Five coloring pages for early readers that are perfect for children that like animals.

I find when my oldest daughter (age 6) is reading she often tends to try to sound out sight words in which I remind her that certain words are more difficult to sound out and are meant to be memorized. With that in mind I made five fun coloring pages for my daughters to color over the weekend. Each page contains sentences containing plenty of sight words perfect for early readers. I bolded the sight words to make it easier for my daughter to spot them and remember they are words she needs to memorize rather than sound out. I went with numbers 1-5 for my youngest daughter (age 2). Although she can count to 10 I want to teach her the concept of numbers.

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Updated Animals We See Outside Graphing Activity.

I recently posted a graphing activity I did with my daughters in which we marked down how many animals we saw outside and after coming back inside we went ahead and placed that data upon a graph. The first version had five types of animals one of them being bugs. I updated the original version and expanded the concept by making two charts instead of one. The first chart now has deer instead of bug as a category it looks like this…

The second chart has five different types of bugs to look for outside. It looks like this…

Before marking our data on the graph I went over what a graph looks like again with my daughter using our reference graph that I had laminated previously. It looks like this…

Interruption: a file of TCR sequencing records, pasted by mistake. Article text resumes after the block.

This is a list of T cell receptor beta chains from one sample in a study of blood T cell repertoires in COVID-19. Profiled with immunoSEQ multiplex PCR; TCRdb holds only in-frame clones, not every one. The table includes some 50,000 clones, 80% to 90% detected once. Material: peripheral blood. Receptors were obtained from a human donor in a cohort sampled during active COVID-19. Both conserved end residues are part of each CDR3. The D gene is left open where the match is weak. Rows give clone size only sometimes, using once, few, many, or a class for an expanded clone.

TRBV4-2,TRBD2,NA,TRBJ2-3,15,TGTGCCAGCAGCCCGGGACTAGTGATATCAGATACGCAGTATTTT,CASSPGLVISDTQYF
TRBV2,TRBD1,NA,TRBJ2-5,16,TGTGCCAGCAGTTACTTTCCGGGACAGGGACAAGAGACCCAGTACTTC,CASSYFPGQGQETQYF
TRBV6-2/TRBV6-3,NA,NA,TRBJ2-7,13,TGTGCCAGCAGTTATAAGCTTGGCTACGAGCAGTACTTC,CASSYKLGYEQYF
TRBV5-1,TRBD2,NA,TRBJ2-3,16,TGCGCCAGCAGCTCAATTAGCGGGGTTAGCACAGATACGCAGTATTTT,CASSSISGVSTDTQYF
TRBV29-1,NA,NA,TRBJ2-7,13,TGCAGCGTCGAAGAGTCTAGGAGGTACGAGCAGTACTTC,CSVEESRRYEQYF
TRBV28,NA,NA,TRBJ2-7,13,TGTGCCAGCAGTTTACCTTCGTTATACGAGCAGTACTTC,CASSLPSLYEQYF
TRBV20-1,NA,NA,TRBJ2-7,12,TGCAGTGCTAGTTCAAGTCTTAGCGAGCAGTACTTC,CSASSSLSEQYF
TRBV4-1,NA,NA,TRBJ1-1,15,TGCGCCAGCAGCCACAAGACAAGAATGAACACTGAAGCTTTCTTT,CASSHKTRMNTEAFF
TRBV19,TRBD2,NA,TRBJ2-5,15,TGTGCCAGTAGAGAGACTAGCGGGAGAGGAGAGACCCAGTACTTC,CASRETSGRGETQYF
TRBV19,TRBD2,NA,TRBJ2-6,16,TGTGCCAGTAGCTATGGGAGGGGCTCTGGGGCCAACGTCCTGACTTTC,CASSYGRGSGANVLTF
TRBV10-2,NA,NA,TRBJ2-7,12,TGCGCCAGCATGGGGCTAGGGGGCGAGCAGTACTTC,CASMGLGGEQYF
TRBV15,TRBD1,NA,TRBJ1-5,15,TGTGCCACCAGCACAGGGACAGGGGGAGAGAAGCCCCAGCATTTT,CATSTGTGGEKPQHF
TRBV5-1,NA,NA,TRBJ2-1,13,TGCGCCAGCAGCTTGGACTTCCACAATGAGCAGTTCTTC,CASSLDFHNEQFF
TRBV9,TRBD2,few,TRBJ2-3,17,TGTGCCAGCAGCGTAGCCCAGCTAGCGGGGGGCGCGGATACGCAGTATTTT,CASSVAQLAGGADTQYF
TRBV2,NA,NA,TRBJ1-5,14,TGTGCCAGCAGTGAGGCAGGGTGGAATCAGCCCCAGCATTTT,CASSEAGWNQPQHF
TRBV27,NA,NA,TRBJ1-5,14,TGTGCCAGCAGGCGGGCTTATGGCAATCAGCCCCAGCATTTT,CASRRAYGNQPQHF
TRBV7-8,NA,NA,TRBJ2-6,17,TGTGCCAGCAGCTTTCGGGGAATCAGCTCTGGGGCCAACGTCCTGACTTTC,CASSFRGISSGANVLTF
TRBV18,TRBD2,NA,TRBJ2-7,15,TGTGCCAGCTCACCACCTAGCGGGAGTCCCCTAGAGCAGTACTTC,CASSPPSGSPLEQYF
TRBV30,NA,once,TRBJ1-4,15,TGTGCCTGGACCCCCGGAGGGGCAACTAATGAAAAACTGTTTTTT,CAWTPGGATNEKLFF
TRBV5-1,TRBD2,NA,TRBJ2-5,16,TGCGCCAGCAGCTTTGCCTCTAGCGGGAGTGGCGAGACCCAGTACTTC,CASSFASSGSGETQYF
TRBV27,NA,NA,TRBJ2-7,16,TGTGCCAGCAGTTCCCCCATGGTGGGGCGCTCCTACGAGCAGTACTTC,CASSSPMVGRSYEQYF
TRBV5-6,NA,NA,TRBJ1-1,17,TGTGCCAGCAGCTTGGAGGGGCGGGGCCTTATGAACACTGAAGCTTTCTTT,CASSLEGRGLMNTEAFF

I laminated and used dry erase markers to reuse again later.
I laminated and used dry erase markers to reuse again later.
Simple math.

I used math link cubes and a dry erase board to do a simple math problem with the data we found. My daughter chose orange cubes to represent butterflies because we saw an orange butterfly and that was her favorite one. She chose purple cubes to represent birds because she says some times their poop is purple. I had her count the cubes as I wrote down the numbers and we talked about how many we saw total between butterflies and birds.

After we filled out graphs with the data we collected. My youngest as she often is was right in the middle of it all trying to get her hands on everything.

Rainbow Person.

My daughter started off with the butterfly category, and decided she didn’t want to leave all the other categories blank even though we hadn’t seen the other types of bugs. She went ahead and made a rainbow person to fully decorate her graph. I also laminated the graphs because I knew we’d do this activity again and I wanted to be a little less wasteful therefore I made the activity reusable.

If you don’t own a laminator dry erase pocket sleeves are a great solution. I often use them when I want to reserve lamination sheets. Also I often use them as storage and hang them on walls. (I am a participant in the Amazon affiliates program and any qualifying purchases made through links above I may earn a commission on at no extra cost to you.)